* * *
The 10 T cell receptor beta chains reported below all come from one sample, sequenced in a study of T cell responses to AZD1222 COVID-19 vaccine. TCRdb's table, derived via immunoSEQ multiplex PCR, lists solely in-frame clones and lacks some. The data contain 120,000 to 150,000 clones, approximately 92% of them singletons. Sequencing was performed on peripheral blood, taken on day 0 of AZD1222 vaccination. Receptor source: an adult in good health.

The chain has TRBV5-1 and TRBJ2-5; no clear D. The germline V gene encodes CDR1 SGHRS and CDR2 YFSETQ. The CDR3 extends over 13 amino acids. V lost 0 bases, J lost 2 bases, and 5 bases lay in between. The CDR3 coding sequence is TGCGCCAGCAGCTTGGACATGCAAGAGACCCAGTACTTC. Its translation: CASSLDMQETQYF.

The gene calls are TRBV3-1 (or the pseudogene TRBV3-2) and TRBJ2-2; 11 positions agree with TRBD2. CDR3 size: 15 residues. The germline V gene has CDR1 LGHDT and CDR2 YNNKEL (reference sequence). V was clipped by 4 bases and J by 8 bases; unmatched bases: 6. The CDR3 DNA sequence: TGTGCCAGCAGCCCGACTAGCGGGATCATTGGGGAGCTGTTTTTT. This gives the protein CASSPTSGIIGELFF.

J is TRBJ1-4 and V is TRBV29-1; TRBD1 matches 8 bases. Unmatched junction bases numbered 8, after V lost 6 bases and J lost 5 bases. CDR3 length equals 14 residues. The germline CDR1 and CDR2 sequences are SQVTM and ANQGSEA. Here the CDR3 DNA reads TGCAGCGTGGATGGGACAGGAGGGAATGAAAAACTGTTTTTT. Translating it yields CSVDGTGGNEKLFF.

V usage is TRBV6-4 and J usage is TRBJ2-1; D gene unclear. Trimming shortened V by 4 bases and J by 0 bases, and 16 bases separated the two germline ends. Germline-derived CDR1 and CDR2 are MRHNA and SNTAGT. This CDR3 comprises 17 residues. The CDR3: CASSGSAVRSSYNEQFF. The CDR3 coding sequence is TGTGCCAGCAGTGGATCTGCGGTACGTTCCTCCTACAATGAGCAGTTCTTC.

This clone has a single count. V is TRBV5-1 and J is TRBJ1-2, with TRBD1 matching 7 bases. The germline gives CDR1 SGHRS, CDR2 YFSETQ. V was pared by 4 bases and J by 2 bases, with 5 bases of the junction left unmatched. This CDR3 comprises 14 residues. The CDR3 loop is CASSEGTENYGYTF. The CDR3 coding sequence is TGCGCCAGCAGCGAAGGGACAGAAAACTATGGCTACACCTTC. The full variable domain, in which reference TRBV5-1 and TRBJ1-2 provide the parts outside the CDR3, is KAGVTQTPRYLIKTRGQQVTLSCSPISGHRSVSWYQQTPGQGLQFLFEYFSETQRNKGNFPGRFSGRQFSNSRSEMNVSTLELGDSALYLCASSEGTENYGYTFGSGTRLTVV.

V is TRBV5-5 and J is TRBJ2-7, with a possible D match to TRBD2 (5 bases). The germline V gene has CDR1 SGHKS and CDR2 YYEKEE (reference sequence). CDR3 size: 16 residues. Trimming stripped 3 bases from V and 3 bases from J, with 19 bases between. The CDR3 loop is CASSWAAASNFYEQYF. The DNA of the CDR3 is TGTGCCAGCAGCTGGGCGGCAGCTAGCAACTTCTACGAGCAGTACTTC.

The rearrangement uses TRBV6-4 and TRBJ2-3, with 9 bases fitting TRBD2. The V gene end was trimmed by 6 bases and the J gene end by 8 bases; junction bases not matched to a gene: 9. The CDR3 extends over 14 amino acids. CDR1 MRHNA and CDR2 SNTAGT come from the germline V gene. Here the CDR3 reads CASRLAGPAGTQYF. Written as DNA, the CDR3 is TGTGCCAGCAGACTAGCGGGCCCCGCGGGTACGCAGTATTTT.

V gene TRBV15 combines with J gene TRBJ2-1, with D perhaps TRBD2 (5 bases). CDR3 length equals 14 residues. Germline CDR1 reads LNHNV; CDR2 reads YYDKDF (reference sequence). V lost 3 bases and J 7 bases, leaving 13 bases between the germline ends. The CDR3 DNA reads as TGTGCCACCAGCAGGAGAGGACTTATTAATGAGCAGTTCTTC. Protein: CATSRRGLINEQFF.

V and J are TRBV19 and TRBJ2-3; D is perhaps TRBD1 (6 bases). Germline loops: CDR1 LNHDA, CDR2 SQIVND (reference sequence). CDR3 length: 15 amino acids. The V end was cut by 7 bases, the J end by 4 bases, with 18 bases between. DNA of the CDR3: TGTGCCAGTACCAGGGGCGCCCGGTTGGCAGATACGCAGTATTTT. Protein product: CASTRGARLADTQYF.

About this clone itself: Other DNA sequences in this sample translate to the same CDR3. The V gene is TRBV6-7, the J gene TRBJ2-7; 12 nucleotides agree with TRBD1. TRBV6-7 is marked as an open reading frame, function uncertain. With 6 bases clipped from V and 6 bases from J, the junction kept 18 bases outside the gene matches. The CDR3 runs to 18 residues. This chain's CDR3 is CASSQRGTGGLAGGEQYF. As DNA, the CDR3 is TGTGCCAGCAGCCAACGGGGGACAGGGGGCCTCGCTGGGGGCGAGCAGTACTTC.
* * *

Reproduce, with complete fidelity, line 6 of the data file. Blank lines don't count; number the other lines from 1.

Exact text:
This clone has a single count. V is TRBV5-1 and J is TRBJ1-2, with TRBD1 matching 7 bases. The germline gives CDR1 SGHRS, CDR2 YFSETQ. V was pared by 4 bases and J by 2 bases, with 5 bases of the junction left unmatched. This CDR3 comprises 14 residues. The CDR3 loop is CASSEGTENYGYTF. The CDR3 coding sequence is TGCGCCAGCAGCGAAGGGACAGAAAACTATGGCTACACCTTC. The full variable domain, in which reference TRBV5-1 and TRBJ1-2 provide the parts outside the CDR3, is KAGVTQTPRYLIKTRGQQVTLSCSPISGHRSVSWYQQTPGQGLQFLFEYFSETQRNKGNFPGRFSGRQFSNSRSEMNVSTLELGDSALYLCASSEGTENYGYTFGSGTRLTVV.